There's no question that inflation can be a real pain for investors. Over time, the purchasing power of your money erodes. While you can't stem the tide of inflation, you can take a proactive role in lessening its effects:
1. Review your expenses and make sure you're not overspending
Living below your means is one of the best ways to protect your finances. But even staying within your current standard of living takes self-discipline: a study in 2015 from the Employee Benefits Research Institute found that while average spending decreases in retirement, 45.9% of retirees spend more in the first two years of retirement than they did in the previous year, and a third still do so into their sixth year.
Why? Arguably, having more time on their hands to fill with luxuries, shopping, and travel. Take a hard look at your expenses and make sure you're not letting your lifestyle creep up on you. And find a cheaper hobby! Here's a list of ideas that might make you more money.
2. Consider downsizing - but beware of the rental ramifications
One way to cut costs is by downsizing your home. This reduces the monthly outflow on things like mortgage payments, utilities, taxes, and homeowners’ insurance - and can free up some cash. Of course, this strategy is not for everyone: some people might not want to leave the family home they've spent years in, while others might not have the equity built up to make it worth their while.
Some prefer the flexibility of renting over the stresses of home ownership. However, there's the consideration of finding a rental that's affordable in retirement. Inflation can have a direct effect on the amount you'll need to spend on your rental each month. Nationally, rental costs have increased 5.1% year-on-year. Keep an eye on costs in your area and factor this into your downsizing decision.
Incidentally, because rental is inflation-correlated, you could consider investing in a real estate investment trust (REIT) as part of a diversified inflation-proof portfolio. Publicly traded REITs offer investors exposure to a portfolio of properties, which can include apartments, offices, shopping centers, hotels, and warehouses. As the cost-of-living increases, so too does the demand for rental units, which can lead to higher rents and occupancy rates—and subsequently higher REIT dividends for you.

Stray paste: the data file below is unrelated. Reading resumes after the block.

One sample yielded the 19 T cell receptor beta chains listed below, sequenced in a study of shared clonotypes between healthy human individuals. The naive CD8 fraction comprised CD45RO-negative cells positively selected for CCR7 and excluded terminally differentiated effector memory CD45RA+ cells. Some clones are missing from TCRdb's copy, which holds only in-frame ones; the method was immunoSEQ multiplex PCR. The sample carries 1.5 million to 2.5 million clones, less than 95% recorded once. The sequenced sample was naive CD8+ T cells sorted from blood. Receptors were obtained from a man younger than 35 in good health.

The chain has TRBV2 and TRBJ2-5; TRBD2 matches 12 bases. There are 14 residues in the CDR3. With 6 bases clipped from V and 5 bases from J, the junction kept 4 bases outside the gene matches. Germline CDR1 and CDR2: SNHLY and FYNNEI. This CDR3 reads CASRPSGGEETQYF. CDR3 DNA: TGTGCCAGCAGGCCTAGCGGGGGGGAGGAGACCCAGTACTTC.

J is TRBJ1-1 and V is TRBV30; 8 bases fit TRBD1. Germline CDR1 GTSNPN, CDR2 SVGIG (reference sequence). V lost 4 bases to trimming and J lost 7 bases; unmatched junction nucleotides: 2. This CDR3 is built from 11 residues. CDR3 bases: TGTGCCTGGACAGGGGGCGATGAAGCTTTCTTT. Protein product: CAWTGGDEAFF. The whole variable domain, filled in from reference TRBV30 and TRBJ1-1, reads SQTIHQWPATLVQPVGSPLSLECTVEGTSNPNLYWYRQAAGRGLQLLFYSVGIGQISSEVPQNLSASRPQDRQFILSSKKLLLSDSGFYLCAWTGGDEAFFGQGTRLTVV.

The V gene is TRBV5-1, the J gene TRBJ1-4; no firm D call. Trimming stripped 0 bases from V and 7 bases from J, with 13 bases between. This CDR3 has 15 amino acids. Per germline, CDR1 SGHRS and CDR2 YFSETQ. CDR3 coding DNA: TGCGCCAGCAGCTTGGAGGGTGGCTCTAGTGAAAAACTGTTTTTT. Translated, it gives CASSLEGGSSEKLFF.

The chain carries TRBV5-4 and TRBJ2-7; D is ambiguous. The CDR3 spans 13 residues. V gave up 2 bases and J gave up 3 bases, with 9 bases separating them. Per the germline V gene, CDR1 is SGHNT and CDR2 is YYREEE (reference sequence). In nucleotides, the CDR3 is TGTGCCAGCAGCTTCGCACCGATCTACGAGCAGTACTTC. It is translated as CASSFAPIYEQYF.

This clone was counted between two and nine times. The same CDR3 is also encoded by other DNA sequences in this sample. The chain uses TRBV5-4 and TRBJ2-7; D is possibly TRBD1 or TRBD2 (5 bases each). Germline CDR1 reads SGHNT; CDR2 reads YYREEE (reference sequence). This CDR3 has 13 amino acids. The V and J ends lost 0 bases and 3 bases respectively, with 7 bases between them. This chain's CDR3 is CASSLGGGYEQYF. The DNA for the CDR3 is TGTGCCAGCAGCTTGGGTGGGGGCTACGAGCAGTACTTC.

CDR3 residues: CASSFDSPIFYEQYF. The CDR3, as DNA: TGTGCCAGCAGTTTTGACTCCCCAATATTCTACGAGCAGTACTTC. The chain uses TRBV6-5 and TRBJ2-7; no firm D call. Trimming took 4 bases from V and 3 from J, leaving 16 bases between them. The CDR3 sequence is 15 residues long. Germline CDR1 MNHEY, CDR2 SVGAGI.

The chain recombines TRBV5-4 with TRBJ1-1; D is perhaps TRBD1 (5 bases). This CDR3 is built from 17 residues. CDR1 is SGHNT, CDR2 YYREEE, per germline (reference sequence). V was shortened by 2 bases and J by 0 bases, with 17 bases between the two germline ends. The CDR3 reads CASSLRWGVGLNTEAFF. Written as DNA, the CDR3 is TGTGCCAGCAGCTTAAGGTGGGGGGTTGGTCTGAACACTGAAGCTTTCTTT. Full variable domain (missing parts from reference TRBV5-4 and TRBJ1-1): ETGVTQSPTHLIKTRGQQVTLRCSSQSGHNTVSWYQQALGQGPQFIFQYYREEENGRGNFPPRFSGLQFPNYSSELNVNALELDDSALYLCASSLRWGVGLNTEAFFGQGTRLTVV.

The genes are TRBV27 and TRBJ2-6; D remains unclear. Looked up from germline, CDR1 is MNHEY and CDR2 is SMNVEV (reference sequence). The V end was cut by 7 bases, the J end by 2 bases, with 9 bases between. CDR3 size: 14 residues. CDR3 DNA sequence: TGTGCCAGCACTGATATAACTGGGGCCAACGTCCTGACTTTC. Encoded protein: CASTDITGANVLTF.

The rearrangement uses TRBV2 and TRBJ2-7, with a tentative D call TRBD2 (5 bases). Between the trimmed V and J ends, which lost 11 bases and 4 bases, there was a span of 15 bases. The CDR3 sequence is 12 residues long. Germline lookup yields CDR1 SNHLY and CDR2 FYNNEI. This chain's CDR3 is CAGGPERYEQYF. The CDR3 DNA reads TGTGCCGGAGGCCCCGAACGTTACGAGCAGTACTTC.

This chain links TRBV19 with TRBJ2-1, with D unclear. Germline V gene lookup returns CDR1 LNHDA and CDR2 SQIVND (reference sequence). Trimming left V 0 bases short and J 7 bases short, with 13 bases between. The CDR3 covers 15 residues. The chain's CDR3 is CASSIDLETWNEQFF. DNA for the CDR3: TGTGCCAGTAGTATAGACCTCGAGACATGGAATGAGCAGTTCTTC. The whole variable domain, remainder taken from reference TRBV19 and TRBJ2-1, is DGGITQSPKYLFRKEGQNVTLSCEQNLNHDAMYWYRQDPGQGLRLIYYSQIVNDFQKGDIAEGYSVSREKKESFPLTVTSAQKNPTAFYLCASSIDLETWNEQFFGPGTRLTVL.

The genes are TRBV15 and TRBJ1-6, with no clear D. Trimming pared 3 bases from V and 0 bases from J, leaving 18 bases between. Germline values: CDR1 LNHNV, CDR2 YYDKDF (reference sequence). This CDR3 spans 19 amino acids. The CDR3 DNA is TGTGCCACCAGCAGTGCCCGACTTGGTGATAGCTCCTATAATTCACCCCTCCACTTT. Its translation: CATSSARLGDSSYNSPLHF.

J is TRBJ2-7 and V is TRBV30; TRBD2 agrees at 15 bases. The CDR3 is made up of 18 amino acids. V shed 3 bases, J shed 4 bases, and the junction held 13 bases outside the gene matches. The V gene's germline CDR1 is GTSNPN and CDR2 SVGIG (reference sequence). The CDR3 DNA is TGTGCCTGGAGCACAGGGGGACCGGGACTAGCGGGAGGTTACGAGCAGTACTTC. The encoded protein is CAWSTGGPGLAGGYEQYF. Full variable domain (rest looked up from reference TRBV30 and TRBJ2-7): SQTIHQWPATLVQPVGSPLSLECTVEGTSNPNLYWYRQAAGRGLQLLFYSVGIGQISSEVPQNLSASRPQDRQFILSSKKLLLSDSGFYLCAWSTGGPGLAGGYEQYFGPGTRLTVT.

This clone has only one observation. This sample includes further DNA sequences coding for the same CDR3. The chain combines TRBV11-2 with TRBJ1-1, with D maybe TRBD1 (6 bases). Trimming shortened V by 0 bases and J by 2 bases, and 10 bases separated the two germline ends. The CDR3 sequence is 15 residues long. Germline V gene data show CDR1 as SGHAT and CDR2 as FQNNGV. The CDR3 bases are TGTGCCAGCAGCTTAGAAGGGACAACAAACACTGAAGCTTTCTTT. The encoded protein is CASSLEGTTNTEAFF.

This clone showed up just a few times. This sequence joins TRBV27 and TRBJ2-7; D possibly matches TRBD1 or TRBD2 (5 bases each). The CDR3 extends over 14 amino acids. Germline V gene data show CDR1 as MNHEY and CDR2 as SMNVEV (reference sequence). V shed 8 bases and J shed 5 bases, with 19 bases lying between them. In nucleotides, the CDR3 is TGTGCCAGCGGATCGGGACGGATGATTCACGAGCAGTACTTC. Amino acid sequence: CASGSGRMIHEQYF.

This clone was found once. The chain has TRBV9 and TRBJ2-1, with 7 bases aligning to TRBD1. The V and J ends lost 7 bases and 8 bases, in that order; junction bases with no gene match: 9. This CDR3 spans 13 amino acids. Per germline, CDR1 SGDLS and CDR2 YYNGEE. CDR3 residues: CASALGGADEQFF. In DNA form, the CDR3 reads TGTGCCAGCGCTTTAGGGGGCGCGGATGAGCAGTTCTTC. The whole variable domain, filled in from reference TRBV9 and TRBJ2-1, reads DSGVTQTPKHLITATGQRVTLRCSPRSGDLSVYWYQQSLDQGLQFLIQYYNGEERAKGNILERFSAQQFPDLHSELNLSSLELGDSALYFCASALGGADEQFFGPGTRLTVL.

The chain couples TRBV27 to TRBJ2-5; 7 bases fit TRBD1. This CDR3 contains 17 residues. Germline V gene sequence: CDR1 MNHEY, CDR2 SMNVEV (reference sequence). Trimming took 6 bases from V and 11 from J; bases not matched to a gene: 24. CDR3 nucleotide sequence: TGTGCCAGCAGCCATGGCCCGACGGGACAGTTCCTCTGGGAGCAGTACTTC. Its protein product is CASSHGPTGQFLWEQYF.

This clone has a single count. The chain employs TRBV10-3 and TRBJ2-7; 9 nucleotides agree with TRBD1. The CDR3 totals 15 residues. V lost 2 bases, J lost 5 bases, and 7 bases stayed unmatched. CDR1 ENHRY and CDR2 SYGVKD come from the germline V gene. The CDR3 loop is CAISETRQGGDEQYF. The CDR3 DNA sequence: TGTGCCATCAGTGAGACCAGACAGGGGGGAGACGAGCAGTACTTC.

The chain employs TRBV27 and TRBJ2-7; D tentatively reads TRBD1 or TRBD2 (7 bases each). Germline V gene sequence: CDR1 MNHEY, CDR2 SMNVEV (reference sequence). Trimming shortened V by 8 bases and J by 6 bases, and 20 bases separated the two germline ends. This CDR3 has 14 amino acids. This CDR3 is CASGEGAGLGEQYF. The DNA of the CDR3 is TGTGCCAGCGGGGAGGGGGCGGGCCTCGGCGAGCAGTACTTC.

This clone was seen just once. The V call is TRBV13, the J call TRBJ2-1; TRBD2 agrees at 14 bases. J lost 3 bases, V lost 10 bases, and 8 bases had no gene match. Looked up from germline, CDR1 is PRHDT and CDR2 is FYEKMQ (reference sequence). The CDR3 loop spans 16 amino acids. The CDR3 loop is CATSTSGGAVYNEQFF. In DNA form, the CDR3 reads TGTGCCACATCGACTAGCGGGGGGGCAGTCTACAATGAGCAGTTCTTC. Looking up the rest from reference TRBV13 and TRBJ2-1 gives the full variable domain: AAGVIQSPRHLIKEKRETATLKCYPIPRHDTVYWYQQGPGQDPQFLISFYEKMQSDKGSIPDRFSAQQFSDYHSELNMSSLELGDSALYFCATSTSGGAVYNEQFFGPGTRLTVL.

3. Continue contributing to your retirement plan
Even if you're retired, it's still a good idea to contribute to your retirement plan if you are eligible and can afford to. This can help you keep up with the cost of living and maintain your standard of living during retirement.
You can continue to contribute after retirement to either a traditional IRA or a Roth IRA. However, it has to come from earned income, not income generated by assets, dividends, distributions, or interest (which makes it a good idea to take up a paying hobby/side hustle after retirement). Deferring money from a part-time job can go a long way into securing a successful, long-term retirement.
4. Plan your withdrawals carefully
If you have a 401(k) or traditional IRA, you're required to start withdrawing money at age 72, and the distributions are taxable. This could push you into a higher tax bracket. A withdrawal strategy is unique to every retiree as it will depend on their financial needs, tax brackets, sources of income, and projected life expectancy. This is where a working with a financial advisor can really make a difference in your long-term financial plan.
5. Make good use of Social Security
Social Security is a major source of income for most retirees, and it's especially geared to keep pace with inflation thanks to the Cost of Living Adjustment (COLA). Our government recognizes the purchasing power of a fixed income declines over time, so every year the Social Security Administration increases benefits in line with the Consumer Price Index for Urban Wage Earners and Clerical Workers (CPI-W). But remember, while your benefits may keep up with inflation, they might not keep up with your previous lifestyle. You may need to make up the difference.
MOST IMPORTANTLY: Don't let panic cloud your judgement
Don't cash out of your investments just because the value of your portfolio has gone down. Stay disciplined with your retirement savings plan and reduce spending instead. Emotional reactions to market conditions can lead to making poor decisions that have long-lasting consequences. When the stock market is down, that's usually when you want to be buying, not selling. Or even just staying the course. Always remember, the market will eventually recover, and over the long haul it should work in your favor.
Take the time to review your portfolio and make sure you're on track to meet your retirement goals. If you need to, adjust ensure that your portfolio is still diversified and aligned with your risk tolerance. But whatever you do, don't let panic dictate your investment decisions.
Inflation can be a fickle beast. In times like these, you should seek advice from your fee-only financial advisor. (If you don’t have one, you can find some here). A fee-only financial advisor can help you develop a retirement plan designed to withstand the effects of inflation and keep up with the rising cost of living, including tax-loss harvesting strategies and investing in inflation-protected bonds. If you're retired or getting close, congratulations! You've worked hard and saved diligently for this moment. Let's work together on preserving your wealth.